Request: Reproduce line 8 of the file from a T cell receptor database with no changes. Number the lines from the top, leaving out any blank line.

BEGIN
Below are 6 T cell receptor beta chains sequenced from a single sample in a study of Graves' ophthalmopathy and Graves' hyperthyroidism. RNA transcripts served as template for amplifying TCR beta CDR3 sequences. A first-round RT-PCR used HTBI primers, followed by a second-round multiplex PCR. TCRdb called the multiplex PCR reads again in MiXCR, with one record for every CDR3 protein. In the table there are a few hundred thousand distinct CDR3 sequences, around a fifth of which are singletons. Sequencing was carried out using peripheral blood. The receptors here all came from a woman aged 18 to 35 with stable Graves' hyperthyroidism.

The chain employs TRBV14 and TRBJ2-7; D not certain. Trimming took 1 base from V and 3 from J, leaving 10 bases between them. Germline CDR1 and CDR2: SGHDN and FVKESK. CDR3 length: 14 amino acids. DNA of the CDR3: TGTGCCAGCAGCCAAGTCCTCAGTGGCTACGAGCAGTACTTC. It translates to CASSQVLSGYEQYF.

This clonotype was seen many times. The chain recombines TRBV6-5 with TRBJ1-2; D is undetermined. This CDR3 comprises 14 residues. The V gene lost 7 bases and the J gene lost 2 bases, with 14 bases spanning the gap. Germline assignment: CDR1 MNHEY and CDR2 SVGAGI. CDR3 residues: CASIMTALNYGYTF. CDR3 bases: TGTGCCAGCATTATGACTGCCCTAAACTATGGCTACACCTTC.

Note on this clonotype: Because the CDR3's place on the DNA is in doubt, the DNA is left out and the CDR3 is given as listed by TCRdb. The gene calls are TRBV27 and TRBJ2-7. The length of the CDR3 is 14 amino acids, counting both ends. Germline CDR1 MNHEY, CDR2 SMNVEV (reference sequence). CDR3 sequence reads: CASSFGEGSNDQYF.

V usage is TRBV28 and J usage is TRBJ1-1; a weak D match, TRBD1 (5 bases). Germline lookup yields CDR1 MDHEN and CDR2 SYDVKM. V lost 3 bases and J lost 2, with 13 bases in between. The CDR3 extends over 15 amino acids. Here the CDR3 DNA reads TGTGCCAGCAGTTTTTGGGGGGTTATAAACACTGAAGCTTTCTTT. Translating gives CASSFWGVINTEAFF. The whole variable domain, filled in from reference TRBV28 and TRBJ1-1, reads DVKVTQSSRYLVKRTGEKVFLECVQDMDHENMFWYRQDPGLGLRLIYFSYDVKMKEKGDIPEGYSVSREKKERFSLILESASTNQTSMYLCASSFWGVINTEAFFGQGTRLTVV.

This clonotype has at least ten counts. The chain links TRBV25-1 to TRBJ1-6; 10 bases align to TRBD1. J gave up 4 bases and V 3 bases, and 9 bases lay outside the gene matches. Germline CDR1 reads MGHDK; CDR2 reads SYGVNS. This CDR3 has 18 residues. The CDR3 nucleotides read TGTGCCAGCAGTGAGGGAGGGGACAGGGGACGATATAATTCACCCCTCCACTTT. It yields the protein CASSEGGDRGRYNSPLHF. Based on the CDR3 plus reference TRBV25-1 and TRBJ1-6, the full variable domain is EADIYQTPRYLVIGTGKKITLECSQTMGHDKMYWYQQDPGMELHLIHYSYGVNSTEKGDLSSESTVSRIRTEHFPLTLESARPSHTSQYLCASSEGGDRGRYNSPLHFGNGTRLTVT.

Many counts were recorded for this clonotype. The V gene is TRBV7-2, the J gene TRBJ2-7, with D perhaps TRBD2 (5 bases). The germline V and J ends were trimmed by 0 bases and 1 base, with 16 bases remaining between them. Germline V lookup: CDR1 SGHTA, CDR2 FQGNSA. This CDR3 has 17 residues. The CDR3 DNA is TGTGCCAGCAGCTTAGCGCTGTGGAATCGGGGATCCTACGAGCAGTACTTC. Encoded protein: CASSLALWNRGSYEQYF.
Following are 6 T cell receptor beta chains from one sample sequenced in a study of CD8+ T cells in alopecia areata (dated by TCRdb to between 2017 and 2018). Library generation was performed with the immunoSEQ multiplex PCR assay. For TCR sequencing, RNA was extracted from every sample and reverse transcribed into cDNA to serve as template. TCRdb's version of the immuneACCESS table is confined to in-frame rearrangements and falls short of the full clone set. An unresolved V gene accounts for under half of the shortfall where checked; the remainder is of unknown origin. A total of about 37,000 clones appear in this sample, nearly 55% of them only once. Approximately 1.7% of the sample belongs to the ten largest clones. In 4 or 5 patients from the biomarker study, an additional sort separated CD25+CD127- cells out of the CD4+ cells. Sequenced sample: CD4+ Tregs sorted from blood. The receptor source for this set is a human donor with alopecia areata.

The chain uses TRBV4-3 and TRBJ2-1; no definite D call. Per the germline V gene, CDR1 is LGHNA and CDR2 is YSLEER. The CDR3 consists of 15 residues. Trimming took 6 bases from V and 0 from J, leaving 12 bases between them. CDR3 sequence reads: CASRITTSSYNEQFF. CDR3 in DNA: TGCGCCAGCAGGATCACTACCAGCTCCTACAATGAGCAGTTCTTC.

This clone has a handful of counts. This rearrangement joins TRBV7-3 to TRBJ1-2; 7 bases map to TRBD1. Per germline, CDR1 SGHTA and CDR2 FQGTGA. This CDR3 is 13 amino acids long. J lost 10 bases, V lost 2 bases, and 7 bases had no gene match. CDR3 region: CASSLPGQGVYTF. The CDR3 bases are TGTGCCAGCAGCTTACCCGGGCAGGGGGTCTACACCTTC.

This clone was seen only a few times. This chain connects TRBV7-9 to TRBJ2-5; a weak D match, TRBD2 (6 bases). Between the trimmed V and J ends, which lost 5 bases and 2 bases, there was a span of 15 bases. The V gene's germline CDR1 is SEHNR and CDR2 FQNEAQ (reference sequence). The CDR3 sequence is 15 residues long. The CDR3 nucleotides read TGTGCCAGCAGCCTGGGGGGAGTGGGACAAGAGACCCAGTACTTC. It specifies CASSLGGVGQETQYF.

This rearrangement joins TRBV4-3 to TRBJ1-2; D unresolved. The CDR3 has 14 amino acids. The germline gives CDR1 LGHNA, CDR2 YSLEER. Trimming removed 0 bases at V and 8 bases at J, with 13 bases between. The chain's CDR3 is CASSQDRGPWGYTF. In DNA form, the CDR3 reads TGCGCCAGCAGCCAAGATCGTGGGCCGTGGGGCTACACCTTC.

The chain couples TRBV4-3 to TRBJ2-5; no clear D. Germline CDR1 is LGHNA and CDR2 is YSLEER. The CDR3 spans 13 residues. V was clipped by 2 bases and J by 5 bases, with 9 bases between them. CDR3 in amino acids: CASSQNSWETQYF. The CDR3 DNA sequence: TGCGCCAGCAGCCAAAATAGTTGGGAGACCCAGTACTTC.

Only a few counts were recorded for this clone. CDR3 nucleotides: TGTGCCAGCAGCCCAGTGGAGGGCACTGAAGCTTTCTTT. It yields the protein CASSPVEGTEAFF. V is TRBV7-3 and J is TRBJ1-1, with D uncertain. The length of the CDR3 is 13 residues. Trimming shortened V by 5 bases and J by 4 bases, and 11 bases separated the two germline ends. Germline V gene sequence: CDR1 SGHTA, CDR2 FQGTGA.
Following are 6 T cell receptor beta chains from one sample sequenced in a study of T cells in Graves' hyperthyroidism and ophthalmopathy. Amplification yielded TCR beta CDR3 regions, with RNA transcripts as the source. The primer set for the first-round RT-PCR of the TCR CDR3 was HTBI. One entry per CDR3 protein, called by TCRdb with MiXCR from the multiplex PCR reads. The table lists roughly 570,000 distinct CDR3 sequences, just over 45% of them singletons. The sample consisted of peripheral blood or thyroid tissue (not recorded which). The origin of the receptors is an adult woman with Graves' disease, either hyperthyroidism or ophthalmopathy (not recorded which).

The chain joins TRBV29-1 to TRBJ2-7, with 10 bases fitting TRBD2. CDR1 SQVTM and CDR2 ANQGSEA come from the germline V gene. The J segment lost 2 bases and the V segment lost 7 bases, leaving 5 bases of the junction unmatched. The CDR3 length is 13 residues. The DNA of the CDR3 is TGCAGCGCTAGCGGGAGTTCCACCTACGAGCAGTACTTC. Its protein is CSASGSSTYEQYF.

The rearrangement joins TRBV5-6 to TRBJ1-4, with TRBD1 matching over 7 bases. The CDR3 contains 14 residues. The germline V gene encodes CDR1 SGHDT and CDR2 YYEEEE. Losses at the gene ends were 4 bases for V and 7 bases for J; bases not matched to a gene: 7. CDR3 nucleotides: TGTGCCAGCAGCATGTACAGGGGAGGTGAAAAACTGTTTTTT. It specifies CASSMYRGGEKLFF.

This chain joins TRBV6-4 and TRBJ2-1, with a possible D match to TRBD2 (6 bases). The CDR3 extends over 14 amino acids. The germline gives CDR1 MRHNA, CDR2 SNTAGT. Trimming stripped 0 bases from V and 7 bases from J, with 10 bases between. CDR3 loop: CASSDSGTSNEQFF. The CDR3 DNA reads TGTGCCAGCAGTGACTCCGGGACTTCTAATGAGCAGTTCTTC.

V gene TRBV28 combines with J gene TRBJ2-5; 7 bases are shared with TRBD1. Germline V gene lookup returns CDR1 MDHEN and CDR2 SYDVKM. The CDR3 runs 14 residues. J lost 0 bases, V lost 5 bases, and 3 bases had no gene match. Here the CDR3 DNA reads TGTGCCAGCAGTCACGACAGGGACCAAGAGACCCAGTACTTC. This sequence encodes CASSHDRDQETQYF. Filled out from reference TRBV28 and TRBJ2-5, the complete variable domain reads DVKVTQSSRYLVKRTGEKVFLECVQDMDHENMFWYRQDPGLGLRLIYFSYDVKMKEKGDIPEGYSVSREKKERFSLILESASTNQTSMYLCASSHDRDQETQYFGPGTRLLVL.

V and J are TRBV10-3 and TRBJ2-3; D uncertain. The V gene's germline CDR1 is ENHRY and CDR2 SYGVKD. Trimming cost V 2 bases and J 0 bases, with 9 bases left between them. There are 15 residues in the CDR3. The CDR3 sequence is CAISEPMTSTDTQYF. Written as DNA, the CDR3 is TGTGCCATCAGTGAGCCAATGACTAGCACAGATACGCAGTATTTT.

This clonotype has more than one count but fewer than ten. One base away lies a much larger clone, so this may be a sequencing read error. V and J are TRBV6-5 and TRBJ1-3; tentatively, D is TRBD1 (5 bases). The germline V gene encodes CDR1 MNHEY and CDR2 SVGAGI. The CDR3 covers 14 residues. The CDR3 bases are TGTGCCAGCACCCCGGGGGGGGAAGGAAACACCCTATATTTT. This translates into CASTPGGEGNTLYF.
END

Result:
Following are 6 T cell receptor beta chains from one sample sequenced in a study of CD8+ T cells in alopecia areata (dated by TCRdb to between 2017 and 2018). Library generation was performed with the immunoSEQ multiplex PCR assay. For TCR sequencing, RNA was extracted from every sample and reverse transcribed into cDNA to serve as template. TCRdb's version of the immuneACCESS table is confined to in-frame rearrangements and falls short of the full clone set. An unresolved V gene accounts for under half of the shortfall where checked; the remainder is of unknown origin. A total of about 37,000 clones appear in this sample, nearly 55% of them only once. Approximately 1.7% of the sample belongs to the ten largest clones. In 4 or 5 patients from the biomarker study, an additional sort separated CD25+CD127- cells out of the CD4+ cells. Sequenced sample: CD4+ Tregs sorted from blood. The receptor source for this set is a human donor with alopecia areata.